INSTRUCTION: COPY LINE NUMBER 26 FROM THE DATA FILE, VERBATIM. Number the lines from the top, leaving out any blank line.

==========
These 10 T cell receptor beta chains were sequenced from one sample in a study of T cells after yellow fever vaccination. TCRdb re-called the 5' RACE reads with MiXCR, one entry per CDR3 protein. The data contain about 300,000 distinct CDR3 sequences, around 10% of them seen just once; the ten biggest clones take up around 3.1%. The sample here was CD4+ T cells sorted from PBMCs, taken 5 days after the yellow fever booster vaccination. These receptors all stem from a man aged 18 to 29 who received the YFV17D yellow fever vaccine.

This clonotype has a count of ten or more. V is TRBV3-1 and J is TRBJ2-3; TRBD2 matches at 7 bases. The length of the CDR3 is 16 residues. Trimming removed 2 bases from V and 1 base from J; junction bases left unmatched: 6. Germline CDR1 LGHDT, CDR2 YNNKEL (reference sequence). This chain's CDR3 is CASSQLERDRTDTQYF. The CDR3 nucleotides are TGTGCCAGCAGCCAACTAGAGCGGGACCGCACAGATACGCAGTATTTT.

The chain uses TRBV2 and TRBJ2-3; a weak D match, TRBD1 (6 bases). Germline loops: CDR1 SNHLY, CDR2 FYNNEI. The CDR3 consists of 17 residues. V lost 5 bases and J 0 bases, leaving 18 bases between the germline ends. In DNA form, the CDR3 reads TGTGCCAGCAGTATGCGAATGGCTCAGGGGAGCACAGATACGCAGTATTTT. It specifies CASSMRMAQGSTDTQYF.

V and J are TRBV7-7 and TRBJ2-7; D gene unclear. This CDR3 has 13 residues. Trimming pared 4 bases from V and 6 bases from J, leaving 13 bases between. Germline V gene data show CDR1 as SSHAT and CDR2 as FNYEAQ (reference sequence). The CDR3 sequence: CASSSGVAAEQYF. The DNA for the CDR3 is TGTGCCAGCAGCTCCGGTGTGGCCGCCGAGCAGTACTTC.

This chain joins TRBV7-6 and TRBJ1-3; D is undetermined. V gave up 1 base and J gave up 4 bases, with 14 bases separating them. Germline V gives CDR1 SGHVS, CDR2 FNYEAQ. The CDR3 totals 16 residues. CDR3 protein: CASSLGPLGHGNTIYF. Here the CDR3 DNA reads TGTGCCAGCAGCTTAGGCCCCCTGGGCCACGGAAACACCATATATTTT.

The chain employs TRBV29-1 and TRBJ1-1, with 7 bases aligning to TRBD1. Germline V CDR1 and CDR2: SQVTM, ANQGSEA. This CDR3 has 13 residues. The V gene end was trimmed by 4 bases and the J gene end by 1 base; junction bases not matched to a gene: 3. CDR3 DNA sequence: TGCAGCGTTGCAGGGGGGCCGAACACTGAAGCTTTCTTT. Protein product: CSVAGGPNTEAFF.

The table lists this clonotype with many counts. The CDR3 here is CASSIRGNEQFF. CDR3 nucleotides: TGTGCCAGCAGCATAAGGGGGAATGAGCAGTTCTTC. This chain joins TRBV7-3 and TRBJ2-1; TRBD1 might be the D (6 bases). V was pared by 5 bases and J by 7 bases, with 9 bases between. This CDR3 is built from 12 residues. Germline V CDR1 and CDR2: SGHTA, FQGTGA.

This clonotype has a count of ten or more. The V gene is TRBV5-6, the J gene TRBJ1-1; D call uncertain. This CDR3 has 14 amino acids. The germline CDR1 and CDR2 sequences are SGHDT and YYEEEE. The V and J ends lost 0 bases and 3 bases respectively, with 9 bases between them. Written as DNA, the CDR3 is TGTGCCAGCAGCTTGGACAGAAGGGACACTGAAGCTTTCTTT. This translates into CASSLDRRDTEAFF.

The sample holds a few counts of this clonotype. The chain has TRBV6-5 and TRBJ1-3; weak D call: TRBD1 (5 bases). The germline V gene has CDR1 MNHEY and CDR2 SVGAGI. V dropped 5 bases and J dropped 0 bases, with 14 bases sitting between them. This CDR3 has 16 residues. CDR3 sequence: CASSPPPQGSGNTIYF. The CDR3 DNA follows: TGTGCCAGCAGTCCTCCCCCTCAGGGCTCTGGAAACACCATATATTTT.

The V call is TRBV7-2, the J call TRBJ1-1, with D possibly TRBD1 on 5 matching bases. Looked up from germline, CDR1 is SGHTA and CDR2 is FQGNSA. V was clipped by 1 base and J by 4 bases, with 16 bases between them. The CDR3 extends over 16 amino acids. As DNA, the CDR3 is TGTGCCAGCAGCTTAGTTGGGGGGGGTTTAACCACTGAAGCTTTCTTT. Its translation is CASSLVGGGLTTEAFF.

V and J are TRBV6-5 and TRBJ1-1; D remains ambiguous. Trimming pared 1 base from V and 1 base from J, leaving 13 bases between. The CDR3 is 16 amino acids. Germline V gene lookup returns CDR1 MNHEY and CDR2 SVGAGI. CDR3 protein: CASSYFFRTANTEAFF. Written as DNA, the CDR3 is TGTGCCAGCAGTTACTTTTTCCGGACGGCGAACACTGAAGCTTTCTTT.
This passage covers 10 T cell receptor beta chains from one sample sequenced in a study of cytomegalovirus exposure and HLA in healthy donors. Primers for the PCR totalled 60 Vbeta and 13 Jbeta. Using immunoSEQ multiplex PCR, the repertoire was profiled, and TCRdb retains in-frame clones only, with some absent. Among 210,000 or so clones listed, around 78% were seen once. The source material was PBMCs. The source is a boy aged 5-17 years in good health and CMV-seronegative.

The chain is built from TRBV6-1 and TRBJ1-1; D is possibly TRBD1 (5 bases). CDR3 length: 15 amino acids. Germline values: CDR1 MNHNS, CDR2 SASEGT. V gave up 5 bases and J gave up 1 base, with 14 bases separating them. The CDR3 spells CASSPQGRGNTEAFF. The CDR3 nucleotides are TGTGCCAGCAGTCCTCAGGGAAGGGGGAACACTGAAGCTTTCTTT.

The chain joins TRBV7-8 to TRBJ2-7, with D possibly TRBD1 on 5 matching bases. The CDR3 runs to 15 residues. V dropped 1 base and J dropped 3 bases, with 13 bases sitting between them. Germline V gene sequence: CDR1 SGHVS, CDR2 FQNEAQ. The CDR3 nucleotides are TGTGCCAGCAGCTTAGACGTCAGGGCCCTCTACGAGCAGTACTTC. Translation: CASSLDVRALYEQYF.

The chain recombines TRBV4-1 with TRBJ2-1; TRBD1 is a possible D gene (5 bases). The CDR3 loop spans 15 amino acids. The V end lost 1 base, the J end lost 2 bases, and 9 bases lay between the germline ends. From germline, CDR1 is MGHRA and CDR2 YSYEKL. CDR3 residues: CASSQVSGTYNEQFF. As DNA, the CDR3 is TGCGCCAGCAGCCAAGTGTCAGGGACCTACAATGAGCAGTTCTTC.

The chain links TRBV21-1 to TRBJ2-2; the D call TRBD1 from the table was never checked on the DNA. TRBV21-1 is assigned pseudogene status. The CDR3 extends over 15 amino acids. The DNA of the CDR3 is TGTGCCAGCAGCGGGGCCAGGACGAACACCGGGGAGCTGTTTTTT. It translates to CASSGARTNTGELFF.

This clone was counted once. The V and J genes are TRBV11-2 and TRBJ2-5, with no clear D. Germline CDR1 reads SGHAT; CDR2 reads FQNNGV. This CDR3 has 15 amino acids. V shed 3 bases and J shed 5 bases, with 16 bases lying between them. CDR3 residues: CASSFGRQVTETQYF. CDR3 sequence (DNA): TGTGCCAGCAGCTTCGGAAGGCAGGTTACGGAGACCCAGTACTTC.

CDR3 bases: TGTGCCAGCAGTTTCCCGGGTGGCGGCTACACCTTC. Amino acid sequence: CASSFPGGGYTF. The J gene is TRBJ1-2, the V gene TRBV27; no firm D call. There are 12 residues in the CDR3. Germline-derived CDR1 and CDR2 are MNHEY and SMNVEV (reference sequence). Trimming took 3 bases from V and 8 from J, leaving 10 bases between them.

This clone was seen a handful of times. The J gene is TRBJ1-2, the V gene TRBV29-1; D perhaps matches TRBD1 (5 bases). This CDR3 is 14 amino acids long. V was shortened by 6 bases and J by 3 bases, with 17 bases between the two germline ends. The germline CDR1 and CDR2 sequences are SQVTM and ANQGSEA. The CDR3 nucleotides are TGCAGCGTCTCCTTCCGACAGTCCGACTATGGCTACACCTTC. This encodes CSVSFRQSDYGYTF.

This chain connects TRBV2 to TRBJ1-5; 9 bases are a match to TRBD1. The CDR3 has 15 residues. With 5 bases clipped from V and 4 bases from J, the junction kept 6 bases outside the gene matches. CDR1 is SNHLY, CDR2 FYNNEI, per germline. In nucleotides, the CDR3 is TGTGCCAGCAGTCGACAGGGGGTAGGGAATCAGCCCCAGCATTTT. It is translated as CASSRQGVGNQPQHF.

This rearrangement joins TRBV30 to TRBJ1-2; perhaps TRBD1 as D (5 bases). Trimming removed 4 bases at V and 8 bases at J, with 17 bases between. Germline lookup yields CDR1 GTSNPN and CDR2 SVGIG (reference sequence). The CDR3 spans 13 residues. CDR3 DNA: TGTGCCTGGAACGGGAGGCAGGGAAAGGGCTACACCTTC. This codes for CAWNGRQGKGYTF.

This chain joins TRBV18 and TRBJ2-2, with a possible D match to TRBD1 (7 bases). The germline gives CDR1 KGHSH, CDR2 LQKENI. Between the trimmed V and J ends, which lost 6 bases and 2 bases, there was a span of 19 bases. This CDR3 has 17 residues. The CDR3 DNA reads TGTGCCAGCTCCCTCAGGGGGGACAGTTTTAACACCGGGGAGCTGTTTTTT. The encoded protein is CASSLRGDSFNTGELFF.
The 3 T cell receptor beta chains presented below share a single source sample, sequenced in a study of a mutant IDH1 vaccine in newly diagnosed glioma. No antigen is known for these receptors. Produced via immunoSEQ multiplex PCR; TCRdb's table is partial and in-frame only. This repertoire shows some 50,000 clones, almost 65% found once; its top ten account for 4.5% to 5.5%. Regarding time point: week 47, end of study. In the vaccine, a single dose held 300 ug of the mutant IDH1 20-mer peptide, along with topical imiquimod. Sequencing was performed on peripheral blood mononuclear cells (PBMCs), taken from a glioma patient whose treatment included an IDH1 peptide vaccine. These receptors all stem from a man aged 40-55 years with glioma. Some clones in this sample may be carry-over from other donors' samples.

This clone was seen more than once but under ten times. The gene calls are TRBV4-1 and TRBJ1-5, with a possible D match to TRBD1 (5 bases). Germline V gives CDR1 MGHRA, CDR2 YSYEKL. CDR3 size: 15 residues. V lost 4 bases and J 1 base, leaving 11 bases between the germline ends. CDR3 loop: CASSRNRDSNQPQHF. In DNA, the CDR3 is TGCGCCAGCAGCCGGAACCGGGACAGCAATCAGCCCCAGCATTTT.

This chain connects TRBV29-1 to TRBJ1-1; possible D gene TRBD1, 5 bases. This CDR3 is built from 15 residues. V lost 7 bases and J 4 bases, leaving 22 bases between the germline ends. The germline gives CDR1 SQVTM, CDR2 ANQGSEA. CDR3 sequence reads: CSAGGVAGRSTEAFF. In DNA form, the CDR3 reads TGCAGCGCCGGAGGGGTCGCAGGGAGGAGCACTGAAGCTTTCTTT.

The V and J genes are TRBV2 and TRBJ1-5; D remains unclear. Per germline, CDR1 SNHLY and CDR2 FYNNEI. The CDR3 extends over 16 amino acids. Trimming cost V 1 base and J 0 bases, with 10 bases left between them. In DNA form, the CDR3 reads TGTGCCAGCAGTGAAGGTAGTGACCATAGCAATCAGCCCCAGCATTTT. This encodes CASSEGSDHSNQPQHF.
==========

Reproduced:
The V and J genes are TRBV2 and TRBJ1-5; D remains unclear. Per germline, CDR1 SNHLY and CDR2 FYNNEI. The CDR3 extends over 16 amino acids. Trimming cost V 1 base and J 0 bases, with 10 bases left between them. In DNA form, the CDR3 reads TGTGCCAGCAGTGAAGGTAGTGACCATAGCAATCAGCCCCAGCATTTT. This encodes CASSEGSDHSNQPQHF.